Have you ever had a shipment of expensive temperature-sensitive prescription drugs sent to your home? What if the container was opened allowing the contents to increase in temperature and you weren’t absolutely sure how high of a temperature and for how long the medicine had been exposed to? Well, this happened to my family and it was not a pleasant exercise trying to determine if the drug was still usable.
In this blog post, I will discuss an industrial application of the Internet of Things (IoT) that involves the process of manufacturing, packaging and shipping perishable goods – called the “cold chain” – and how a simple, low-cost solution called a data logger would have been useful in my situation.
Cold-chain management, which is a form of asset tracking, entails all of the means used to ensure a constant temperature for a product from the time it is manufactured or farmed until it is used or consumed. These are just some of the industries involved:
Figure 1 is a flow diagram of a food cold-chain management process with the thermometer symbol representing a step that may require temperature monitoring.
Figure 1: A flow diagram of the food cold-chain management process
Knowing and recording the temperature of the shipment during every step of the cold chain holds every party involved in the process accountable. Fortunately, regulatory agencies are creating mandates to ensure accountability and liability. One example is the U.S. Food and Drug Administration (FDA) Food Safety Modernization Act (FSMA), which is a law passed in 2011 to ensure that the food supply is safe by shifting the focus from responding to contamination to preventing contamination. Because of this law, the use of temperature equipment that constantly monitors and logs or reports data in real time will expand. While temperature-tracking equipment is currently used for large shipments, as the regulations become more pervasive, you will eventually find such monitoring directly on shipping pallets and even in multiple locations within the pallets.
Temperature-tracking equipment includes temperature indicators and data loggers. Temperature indicators are single-event temperature excursion indicators. They are typically disposable and available in at least two varieties: chemical-based or electronic. Data loggers are more complex solutions, as they are designed to issue an alert in case a shipment falls outside of an expected temperature window. They may also log other parameters such as humidity, light exposure and vibration. Data loggers may be available in wired solutions (as is the case in a refrigeration truck that constantly monitors multiple locations) or wireless (near field communication [NFC], Bluetooth® low energy [BLE], ZigBee, Wi-Fi, cellular, satellite).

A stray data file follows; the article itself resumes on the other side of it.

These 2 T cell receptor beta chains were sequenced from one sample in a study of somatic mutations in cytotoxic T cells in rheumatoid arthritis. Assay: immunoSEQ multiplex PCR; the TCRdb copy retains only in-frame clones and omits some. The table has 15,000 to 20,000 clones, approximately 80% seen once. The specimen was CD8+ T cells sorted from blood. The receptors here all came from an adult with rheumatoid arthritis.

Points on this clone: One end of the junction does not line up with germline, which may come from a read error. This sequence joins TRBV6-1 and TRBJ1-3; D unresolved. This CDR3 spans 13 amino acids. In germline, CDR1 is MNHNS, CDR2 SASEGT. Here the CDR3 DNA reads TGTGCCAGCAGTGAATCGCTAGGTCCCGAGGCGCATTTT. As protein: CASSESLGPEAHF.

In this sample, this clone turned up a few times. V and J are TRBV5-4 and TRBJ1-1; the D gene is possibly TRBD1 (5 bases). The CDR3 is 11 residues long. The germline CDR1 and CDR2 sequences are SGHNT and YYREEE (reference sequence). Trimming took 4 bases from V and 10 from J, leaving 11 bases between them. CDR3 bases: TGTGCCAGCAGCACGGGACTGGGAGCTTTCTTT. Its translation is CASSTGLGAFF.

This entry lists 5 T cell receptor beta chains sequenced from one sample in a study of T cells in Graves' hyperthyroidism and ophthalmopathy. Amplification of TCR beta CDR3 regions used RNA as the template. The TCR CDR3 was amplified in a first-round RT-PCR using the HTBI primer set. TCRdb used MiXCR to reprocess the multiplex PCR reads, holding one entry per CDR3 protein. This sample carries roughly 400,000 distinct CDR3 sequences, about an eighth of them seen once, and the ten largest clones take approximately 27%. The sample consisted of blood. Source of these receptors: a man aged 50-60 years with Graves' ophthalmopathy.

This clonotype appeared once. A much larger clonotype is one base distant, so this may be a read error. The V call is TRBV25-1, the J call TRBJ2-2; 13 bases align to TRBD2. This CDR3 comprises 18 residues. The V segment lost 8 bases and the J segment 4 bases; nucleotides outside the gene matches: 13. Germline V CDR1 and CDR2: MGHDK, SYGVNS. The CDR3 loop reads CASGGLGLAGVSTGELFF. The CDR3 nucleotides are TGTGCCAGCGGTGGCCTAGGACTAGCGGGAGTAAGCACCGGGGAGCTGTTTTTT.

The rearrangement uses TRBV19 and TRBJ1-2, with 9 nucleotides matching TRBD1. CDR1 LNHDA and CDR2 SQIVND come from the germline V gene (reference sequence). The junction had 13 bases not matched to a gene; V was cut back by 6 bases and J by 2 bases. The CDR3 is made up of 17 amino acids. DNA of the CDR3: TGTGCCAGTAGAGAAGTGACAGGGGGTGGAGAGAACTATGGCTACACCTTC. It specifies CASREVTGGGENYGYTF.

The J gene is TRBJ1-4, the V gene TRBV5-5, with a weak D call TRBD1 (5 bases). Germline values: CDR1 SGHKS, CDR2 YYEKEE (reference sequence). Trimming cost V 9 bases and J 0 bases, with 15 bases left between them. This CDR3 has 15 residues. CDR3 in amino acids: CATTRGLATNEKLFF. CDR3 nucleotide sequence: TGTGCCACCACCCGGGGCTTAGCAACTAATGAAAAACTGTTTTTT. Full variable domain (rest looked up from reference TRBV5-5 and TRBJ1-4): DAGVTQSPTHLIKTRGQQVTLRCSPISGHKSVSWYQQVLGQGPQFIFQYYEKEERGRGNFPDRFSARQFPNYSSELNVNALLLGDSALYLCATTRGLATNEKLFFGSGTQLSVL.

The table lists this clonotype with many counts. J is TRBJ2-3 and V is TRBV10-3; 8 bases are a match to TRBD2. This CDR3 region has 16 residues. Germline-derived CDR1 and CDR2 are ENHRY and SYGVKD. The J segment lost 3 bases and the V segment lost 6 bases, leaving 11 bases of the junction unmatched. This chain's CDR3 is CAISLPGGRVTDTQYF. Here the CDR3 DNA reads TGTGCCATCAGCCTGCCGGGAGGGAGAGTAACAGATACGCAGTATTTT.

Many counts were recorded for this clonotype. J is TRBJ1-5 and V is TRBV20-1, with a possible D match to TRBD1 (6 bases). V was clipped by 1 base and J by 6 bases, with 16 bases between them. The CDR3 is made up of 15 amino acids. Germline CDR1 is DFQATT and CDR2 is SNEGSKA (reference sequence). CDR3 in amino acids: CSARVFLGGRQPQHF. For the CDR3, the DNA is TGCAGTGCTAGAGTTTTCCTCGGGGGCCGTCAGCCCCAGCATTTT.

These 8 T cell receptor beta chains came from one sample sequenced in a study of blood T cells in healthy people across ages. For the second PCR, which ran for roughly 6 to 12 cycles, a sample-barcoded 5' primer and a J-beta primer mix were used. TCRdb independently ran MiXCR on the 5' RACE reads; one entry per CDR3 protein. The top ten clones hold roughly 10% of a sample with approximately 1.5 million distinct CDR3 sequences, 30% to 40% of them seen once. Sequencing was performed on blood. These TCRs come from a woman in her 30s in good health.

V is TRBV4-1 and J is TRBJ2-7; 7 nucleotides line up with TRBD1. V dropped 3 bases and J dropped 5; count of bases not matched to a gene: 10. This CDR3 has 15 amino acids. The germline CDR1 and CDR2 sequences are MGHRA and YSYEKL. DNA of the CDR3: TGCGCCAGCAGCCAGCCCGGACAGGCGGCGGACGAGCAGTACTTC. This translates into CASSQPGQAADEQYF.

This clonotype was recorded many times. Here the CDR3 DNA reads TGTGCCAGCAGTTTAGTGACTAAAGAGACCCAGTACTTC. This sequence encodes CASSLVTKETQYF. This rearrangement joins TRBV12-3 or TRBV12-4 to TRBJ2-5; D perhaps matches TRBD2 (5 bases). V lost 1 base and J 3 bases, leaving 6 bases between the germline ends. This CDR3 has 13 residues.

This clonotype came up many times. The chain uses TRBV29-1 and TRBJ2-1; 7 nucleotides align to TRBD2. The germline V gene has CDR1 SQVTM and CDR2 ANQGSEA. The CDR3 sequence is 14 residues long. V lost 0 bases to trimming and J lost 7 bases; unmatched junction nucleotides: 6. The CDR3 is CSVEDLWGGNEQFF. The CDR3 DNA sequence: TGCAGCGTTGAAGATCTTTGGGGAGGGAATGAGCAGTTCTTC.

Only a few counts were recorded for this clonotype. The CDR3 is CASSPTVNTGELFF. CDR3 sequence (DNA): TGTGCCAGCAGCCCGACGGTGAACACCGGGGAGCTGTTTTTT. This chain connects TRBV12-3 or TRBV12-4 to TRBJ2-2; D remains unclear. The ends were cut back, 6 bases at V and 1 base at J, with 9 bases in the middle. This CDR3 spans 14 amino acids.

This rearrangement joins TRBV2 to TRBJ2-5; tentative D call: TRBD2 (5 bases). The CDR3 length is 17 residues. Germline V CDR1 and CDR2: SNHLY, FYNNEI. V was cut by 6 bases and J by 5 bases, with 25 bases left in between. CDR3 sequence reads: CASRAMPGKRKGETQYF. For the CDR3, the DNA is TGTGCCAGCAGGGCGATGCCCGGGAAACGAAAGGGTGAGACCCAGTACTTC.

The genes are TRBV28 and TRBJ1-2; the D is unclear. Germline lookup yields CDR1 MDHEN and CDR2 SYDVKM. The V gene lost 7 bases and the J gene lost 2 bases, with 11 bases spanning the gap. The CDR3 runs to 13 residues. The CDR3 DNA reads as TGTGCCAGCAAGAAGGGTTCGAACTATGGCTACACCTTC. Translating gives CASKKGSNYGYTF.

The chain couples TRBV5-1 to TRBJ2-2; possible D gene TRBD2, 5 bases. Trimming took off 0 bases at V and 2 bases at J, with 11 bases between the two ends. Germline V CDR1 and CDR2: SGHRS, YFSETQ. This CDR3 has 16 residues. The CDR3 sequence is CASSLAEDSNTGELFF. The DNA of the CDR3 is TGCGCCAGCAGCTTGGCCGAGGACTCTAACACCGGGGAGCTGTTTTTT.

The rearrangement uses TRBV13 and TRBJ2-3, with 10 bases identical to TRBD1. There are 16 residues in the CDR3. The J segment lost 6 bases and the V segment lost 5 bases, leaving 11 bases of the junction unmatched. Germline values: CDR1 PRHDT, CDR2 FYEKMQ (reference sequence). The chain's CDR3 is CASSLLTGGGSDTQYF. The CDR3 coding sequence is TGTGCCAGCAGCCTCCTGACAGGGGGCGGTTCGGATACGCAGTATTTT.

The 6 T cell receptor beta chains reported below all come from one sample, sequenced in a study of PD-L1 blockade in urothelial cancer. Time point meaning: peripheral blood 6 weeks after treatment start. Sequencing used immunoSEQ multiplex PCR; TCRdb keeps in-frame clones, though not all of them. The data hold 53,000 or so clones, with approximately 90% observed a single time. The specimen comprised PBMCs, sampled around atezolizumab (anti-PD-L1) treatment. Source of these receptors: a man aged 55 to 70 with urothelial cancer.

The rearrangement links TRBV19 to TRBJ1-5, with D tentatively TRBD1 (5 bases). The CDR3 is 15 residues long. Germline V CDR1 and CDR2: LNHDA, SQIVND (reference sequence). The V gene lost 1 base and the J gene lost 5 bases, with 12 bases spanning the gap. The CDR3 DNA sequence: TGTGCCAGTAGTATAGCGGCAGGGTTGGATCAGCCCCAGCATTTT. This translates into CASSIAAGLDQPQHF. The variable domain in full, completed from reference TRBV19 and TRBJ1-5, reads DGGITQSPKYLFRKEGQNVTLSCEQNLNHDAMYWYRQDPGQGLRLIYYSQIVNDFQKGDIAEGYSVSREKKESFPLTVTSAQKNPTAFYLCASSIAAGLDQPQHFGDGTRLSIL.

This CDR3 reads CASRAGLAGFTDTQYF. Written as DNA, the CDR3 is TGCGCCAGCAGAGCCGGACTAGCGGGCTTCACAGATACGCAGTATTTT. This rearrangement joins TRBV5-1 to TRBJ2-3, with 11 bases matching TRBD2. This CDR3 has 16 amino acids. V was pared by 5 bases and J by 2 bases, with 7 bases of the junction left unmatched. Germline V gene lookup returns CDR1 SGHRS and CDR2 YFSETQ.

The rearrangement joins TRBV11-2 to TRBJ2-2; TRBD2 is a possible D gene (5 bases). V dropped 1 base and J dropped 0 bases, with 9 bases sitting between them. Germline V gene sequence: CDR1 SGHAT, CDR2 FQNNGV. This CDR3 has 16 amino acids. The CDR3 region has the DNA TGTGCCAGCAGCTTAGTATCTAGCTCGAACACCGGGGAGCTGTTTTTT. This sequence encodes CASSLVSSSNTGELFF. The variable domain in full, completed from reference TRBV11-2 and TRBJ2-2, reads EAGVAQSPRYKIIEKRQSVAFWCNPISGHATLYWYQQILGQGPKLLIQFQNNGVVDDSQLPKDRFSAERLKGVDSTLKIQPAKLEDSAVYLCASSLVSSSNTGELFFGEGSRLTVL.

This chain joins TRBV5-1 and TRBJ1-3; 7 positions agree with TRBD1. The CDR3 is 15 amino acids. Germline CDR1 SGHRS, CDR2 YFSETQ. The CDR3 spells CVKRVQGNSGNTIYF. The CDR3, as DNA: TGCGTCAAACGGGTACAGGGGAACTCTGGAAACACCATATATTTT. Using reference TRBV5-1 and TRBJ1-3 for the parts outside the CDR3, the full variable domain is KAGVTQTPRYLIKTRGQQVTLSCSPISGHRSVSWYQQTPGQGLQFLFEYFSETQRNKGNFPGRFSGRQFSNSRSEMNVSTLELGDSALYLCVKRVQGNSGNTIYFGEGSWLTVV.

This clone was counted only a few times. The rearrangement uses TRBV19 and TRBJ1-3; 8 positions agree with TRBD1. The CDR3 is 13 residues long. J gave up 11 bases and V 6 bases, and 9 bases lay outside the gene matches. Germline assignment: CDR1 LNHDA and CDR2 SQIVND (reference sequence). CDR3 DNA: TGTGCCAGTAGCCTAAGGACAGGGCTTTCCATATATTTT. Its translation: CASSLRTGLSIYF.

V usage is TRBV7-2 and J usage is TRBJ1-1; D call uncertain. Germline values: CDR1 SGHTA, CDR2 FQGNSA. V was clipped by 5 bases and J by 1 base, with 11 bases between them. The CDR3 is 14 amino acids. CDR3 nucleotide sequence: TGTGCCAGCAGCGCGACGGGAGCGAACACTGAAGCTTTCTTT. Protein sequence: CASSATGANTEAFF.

We recently added to our extensive temperature-sensing portfolio the TMP107 temperature sensor integrated circuit (IC) that features an accuracy of ±0.4°C from -20°C to +70°C. It allows for a 32-device daisy-chain implementation on a single communication line, which engineers can use in systems to monitor temperature in multiple locations without all the extra cabling of alternative solutions. To help engineers jump-start their data logging applications, TI has developed a complete reference design for asset tracking and cold-chain data logging with a battery life of over five years and a NFC interface for configuration and read-back. The hardware design, which will be available for purchase by the end of the year, combines several TI sensing ICs, as well as a new NFC device and ultra-low power microcontroller (MCU). For maximum flexibility, the reference design offers the choice of multiple sensor configurations to monitor temperature (TMP112), ambient light (OPT3001) and/or humidity (HDC1000). NFC is provided by TI’s RF430CL331H and up to 64KB of nonvolatile FRAM memory is available with the MSP430FR5969 MCU. Figure 2 is a simple block diagram of the design.
Figure 2: A block diagram of an asset tracking and cold-chain data logging system
The TMP112 is a device that is National Institute of Standards and Technology (NIST) traceable. This means production units are 100% tested against sensors that are NIST-traceable and are verified with equipment that are NIST-traceable through ISO/IEC 17025 accredited calibrations. In time TI will offer more devices with NIST traceability, which will provide end users an unbroken chain of measurements and associated uncertainties, enabling designers to trace the accuracy level of their end product’s temperature measurements. NIST-traceable devices will become more commonplace on a worldwide basis as governing bodies introduce further regulations.
I believe that the cold chain is here to stay and will drive the need to monitor shipments more in this new era of the IoT. By knowing the exact temperature reached during the shipping process and how long it stayed outside the recommended temperature range, our pharmacist would have the proper information to decide whether to discard or use the prescription drug. With cold chain data logging, I will be able to know if my expensive pharmaceuticals were maintained at the proper temperature throughout the distribution cycle.
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